The loss of life in a tragedy is always hard to take, but it stings even more when that tragedy could have been prevented.
The Interstate 35W bridge collapse in August 2007 claimed the lives of 13 people and injured more than 100 others. Now we find, in a two-day hearing on the National Transportation Safety Board's investigation of the collapse, that it was primarily due to design flaws. Gusset plates, which form a major structural support, were designed at a half-inch thick when they should have been at least an inch thick.
But while the blame goes to bridge designers, state and federal inspectors failed to see that the thinner gusset plates posed a problem. Inspectors glossed over them even though they could be seen inordinately bending on visual inspection.
Still, 40 years went by with no tragedy. The NTSB hearing proffered that the several hundred added tons of construction equipment and materials on the bridge bed - it was under repairs at the time - served as the straw that broke the camel's back.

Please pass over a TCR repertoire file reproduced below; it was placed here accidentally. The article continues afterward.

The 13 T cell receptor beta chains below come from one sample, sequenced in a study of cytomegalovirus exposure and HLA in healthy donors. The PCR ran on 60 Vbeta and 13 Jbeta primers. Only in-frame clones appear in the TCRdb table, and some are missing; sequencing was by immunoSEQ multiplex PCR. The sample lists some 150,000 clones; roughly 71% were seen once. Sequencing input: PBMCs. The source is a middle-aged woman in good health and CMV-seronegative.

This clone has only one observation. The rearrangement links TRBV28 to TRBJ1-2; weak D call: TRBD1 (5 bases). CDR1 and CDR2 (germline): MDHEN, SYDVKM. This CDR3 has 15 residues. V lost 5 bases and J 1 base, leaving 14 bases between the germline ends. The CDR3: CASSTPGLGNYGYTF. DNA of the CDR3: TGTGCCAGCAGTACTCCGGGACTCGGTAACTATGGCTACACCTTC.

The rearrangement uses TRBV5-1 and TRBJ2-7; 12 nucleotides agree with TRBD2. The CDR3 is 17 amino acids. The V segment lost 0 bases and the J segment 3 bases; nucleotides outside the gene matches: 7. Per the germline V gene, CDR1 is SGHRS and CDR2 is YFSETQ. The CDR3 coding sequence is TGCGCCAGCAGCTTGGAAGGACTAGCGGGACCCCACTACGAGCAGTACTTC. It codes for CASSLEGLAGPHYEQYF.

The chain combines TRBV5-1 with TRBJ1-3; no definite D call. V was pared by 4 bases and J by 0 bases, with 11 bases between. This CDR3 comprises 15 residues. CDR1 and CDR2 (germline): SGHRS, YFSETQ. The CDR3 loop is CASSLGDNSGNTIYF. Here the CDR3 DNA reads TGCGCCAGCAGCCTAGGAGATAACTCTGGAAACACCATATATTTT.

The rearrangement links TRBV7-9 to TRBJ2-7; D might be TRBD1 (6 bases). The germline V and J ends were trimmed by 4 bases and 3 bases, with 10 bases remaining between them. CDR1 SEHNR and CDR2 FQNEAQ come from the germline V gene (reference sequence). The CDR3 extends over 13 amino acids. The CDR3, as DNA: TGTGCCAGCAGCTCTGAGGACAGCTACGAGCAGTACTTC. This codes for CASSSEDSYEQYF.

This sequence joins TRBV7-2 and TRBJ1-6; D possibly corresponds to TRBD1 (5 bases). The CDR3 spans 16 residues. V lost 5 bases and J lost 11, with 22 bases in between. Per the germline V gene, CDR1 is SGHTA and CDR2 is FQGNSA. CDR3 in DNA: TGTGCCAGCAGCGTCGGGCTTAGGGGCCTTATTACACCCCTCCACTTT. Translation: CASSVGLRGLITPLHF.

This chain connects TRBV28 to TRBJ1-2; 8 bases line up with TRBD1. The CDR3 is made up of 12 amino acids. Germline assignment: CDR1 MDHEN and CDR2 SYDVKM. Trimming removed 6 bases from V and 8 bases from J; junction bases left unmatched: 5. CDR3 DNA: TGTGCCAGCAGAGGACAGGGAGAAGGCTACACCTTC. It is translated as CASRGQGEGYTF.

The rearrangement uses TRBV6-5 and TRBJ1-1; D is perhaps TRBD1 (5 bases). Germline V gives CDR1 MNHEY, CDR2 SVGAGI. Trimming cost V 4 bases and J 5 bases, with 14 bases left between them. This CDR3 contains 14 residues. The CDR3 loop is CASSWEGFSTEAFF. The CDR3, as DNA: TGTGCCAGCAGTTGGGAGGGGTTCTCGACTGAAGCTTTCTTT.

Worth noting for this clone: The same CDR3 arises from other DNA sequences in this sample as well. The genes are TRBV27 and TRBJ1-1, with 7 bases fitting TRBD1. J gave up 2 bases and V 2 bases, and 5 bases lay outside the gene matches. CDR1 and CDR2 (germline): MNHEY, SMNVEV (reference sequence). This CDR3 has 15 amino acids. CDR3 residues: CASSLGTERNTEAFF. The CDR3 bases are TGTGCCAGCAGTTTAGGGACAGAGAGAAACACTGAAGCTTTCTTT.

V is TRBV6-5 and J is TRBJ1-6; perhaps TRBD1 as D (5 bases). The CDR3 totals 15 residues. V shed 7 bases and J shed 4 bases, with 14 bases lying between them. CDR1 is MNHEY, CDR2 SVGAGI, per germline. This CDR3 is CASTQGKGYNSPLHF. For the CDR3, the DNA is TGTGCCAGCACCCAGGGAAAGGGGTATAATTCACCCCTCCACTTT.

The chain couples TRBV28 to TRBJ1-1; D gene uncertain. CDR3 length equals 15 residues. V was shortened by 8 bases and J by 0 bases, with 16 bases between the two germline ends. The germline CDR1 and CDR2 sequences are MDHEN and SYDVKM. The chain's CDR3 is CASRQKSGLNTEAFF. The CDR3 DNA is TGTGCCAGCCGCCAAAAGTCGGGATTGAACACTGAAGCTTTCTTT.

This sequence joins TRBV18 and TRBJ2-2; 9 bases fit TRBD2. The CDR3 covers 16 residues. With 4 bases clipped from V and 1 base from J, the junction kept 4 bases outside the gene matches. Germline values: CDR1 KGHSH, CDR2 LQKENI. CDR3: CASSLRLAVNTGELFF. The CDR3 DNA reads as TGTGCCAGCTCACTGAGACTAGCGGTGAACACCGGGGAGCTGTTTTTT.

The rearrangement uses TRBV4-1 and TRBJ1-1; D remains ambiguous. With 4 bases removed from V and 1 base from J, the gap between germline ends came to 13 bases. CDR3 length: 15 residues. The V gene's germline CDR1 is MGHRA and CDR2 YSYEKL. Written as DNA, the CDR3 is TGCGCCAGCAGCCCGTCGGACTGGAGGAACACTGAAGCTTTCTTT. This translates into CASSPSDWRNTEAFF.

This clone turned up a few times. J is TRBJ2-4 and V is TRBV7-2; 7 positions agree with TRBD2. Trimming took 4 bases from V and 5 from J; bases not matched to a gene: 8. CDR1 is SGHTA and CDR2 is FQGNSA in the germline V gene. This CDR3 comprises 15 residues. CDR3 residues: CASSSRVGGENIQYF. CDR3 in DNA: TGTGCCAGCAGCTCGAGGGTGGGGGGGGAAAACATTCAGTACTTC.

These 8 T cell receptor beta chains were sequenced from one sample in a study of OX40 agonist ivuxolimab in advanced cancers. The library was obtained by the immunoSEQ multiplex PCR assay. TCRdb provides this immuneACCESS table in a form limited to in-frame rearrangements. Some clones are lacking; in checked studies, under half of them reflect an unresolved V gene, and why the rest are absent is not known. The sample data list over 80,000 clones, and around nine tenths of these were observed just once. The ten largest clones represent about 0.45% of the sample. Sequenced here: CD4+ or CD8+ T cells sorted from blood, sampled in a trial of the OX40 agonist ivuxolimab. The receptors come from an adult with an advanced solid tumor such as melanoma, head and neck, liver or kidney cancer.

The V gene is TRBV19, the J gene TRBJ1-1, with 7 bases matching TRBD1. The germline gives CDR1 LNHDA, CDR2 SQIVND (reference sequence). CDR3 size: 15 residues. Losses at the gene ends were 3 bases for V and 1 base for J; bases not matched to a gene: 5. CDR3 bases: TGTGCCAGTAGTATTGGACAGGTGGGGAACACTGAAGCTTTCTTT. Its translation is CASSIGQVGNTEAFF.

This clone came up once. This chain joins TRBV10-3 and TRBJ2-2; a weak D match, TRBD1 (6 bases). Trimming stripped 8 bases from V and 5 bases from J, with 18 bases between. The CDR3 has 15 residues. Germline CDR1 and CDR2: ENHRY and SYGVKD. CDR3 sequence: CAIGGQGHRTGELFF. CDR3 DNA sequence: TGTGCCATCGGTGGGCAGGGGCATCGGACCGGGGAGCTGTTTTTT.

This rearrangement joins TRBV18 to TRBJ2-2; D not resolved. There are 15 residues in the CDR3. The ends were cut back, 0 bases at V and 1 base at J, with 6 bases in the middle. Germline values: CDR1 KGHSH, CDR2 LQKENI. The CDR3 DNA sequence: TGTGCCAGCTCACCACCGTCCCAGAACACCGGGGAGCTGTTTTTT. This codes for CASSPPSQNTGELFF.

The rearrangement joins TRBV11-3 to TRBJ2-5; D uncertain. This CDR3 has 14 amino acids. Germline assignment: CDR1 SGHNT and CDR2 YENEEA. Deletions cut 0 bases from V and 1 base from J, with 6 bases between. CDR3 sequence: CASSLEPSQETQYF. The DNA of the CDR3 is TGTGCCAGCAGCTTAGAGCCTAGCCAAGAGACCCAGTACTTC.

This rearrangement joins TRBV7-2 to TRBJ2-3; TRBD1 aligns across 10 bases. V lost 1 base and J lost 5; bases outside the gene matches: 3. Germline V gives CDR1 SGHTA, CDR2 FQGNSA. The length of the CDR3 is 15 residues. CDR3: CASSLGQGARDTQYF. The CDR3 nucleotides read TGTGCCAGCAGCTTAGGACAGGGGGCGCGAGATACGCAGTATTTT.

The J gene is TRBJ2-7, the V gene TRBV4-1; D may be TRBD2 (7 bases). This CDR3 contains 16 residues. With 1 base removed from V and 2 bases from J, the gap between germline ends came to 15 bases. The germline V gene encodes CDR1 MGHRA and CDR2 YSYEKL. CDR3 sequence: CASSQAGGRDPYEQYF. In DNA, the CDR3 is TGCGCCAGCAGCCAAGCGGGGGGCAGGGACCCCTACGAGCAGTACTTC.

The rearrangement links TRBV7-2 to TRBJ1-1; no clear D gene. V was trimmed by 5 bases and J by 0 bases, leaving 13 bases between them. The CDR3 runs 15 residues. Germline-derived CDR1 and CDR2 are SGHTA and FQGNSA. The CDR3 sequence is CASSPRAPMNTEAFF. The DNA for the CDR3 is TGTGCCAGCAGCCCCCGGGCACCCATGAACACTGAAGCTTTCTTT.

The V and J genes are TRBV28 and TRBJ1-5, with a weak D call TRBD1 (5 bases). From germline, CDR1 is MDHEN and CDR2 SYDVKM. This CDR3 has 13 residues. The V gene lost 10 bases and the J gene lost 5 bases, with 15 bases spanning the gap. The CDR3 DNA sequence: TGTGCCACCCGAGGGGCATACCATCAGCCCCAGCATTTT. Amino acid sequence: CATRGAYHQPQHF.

If there is a lesson to be learned from this, it is to take steps to prevent such conditions from ever bringing down another bridge. Among NTSB recommendations is for a nationwide bridge design quality assurance program.
The final NTSB report will call for new federal and state inspection standards and review procedures of bridge designs, including gusset plates. The report will also call for greater attention to be paid to the effects of rust and corrosion on the structural integrity of bridges.
It's sad that it often takes a tragedy to spur action. But hopefully we have learned from this tragedy and will enact measures to ensure the safety of the traveling public.
- Pioneer of Bemidji
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